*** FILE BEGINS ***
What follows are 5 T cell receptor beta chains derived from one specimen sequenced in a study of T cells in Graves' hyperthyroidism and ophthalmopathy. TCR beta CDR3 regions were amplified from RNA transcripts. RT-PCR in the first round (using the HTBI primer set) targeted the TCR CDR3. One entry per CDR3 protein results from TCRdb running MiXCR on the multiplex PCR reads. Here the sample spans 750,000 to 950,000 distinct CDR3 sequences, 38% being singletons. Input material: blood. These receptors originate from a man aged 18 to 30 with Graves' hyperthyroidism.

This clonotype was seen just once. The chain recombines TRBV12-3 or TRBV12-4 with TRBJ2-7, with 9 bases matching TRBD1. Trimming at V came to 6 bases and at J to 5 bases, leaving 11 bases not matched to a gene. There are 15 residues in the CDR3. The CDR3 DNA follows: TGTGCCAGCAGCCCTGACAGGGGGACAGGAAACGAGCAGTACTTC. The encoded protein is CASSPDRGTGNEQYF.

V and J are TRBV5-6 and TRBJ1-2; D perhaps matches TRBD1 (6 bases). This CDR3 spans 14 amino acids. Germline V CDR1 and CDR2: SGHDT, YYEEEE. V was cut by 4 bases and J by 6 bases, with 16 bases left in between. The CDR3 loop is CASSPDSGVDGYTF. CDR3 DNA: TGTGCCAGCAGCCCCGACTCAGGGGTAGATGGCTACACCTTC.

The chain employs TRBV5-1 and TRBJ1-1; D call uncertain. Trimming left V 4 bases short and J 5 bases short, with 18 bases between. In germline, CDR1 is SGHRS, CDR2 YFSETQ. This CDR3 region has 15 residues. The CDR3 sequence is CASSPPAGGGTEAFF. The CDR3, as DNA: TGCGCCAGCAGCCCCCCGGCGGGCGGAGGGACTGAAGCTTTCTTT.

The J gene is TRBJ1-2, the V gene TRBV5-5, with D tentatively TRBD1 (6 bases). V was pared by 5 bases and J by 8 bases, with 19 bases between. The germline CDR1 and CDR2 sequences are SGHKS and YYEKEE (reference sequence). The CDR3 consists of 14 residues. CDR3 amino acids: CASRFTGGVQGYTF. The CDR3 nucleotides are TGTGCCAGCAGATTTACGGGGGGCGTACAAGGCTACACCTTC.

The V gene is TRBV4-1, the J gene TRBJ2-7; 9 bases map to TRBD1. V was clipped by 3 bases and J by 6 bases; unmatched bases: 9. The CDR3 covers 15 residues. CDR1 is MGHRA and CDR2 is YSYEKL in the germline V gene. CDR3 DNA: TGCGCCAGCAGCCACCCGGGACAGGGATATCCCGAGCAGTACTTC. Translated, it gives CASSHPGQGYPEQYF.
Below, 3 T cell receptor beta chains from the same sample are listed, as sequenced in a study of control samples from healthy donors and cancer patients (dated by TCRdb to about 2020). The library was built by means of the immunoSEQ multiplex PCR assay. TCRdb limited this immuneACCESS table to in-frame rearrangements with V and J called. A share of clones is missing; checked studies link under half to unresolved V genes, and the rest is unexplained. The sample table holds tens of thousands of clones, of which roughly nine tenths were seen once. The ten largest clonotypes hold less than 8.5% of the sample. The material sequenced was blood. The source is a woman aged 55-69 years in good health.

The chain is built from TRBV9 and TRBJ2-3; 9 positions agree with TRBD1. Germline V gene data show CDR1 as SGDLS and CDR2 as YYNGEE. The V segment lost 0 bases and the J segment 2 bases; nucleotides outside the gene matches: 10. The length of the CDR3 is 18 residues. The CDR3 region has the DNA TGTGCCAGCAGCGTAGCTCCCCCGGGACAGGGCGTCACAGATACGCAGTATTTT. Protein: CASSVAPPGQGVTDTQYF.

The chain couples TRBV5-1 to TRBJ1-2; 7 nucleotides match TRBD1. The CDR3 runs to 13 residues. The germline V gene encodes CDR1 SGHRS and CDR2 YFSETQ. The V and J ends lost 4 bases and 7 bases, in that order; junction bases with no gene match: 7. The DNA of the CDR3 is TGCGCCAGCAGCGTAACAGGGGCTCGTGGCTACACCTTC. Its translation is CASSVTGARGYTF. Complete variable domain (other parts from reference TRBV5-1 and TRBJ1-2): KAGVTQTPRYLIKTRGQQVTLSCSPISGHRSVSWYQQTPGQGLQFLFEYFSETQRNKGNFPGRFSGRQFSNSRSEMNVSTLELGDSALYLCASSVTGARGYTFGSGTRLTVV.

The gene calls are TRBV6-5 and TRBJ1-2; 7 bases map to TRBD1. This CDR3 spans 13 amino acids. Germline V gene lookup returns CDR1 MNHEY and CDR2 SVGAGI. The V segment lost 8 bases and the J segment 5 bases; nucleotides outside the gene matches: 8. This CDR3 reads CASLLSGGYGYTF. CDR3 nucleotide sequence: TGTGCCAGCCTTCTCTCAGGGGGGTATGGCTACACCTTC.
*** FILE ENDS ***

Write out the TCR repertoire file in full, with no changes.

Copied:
What follows are 5 T cell receptor beta chains derived from one specimen sequenced in a study of T cells in Graves' hyperthyroidism and ophthalmopathy. TCR beta CDR3 regions were amplified from RNA transcripts. RT-PCR in the first round (using the HTBI primer set) targeted the TCR CDR3. One entry per CDR3 protein results from TCRdb running MiXCR on the multiplex PCR reads. Here the sample spans 750,000 to 950,000 distinct CDR3 sequences, 38% being singletons. Input material: blood. These receptors originate from a man aged 18 to 30 with Graves' hyperthyroidism.

This clonotype was seen just once. The chain recombines TRBV12-3 or TRBV12-4 with TRBJ2-7, with 9 bases matching TRBD1. Trimming at V came to 6 bases and at J to 5 bases, leaving 11 bases not matched to a gene. There are 15 residues in the CDR3. The CDR3 DNA follows: TGTGCCAGCAGCCCTGACAGGGGGACAGGAAACGAGCAGTACTTC. The encoded protein is CASSPDRGTGNEQYF.

V and J are TRBV5-6 and TRBJ1-2; D perhaps matches TRBD1 (6 bases). This CDR3 spans 14 amino acids. Germline V CDR1 and CDR2: SGHDT, YYEEEE. V was cut by 4 bases and J by 6 bases, with 16 bases left in between. The CDR3 loop is CASSPDSGVDGYTF. CDR3 DNA: TGTGCCAGCAGCCCCGACTCAGGGGTAGATGGCTACACCTTC.

The chain employs TRBV5-1 and TRBJ1-1; D call uncertain. Trimming left V 4 bases short and J 5 bases short, with 18 bases between. In germline, CDR1 is SGHRS, CDR2 YFSETQ. This CDR3 region has 15 residues. The CDR3 sequence is CASSPPAGGGTEAFF. The CDR3, as DNA: TGCGCCAGCAGCCCCCCGGCGGGCGGAGGGACTGAAGCTTTCTTT.

The J gene is TRBJ1-2, the V gene TRBV5-5, with D tentatively TRBD1 (6 bases). V was pared by 5 bases and J by 8 bases, with 19 bases between. The germline CDR1 and CDR2 sequences are SGHKS and YYEKEE (reference sequence). The CDR3 consists of 14 residues. CDR3 amino acids: CASRFTGGVQGYTF. The CDR3 nucleotides are TGTGCCAGCAGATTTACGGGGGGCGTACAAGGCTACACCTTC.

The V gene is TRBV4-1, the J gene TRBJ2-7; 9 bases map to TRBD1. V was clipped by 3 bases and J by 6 bases; unmatched bases: 9. The CDR3 covers 15 residues. CDR1 is MGHRA and CDR2 is YSYEKL in the germline V gene. CDR3 DNA: TGCGCCAGCAGCCACCCGGGACAGGGATATCCCGAGCAGTACTTC. Translated, it gives CASSHPGQGYPEQYF.
Below, 3 T cell receptor beta chains from the same sample are listed, as sequenced in a study of control samples from healthy donors and cancer patients (dated by TCRdb to about 2020). The library was built by means of the immunoSEQ multiplex PCR assay. TCRdb limited this immuneACCESS table to in-frame rearrangements with V and J called. A share of clones is missing; checked studies link under half to unresolved V genes, and the rest is unexplained. The sample table holds tens of thousands of clones, of which roughly nine tenths were seen once. The ten largest clonotypes hold less than 8.5% of the sample. The material sequenced was blood. The source is a woman aged 55-69 years in good health.

The chain is built from TRBV9 and TRBJ2-3; 9 positions agree with TRBD1. Germline V gene data show CDR1 as SGDLS and CDR2 as YYNGEE. The V segment lost 0 bases and the J segment 2 bases; nucleotides outside the gene matches: 10. The length of the CDR3 is 18 residues. The CDR3 region has the DNA TGTGCCAGCAGCGTAGCTCCCCCGGGACAGGGCGTCACAGATACGCAGTATTTT. Protein: CASSVAPPGQGVTDTQYF.

The chain couples TRBV5-1 to TRBJ1-2; 7 nucleotides match TRBD1. The CDR3 runs to 13 residues. The germline V gene encodes CDR1 SGHRS and CDR2 YFSETQ. The V and J ends lost 4 bases and 7 bases, in that order; junction bases with no gene match: 7. The DNA of the CDR3 is TGCGCCAGCAGCGTAACAGGGGCTCGTGGCTACACCTTC. Its translation is CASSVTGARGYTF. Complete variable domain (other parts from reference TRBV5-1 and TRBJ1-2): KAGVTQTPRYLIKTRGQQVTLSCSPISGHRSVSWYQQTPGQGLQFLFEYFSETQRNKGNFPGRFSGRQFSNSRSEMNVSTLELGDSALYLCASSVTGARGYTFGSGTRLTVV.

The gene calls are TRBV6-5 and TRBJ1-2; 7 bases map to TRBD1. This CDR3 spans 13 amino acids. Germline V gene lookup returns CDR1 MNHEY and CDR2 SVGAGI. The V segment lost 8 bases and the J segment 5 bases; nucleotides outside the gene matches: 8. This CDR3 reads CASLLSGGYGYTF. CDR3 nucleotide sequence: TGTGCCAGCCTTCTCTCAGGGGGGTATGGCTACACCTTC.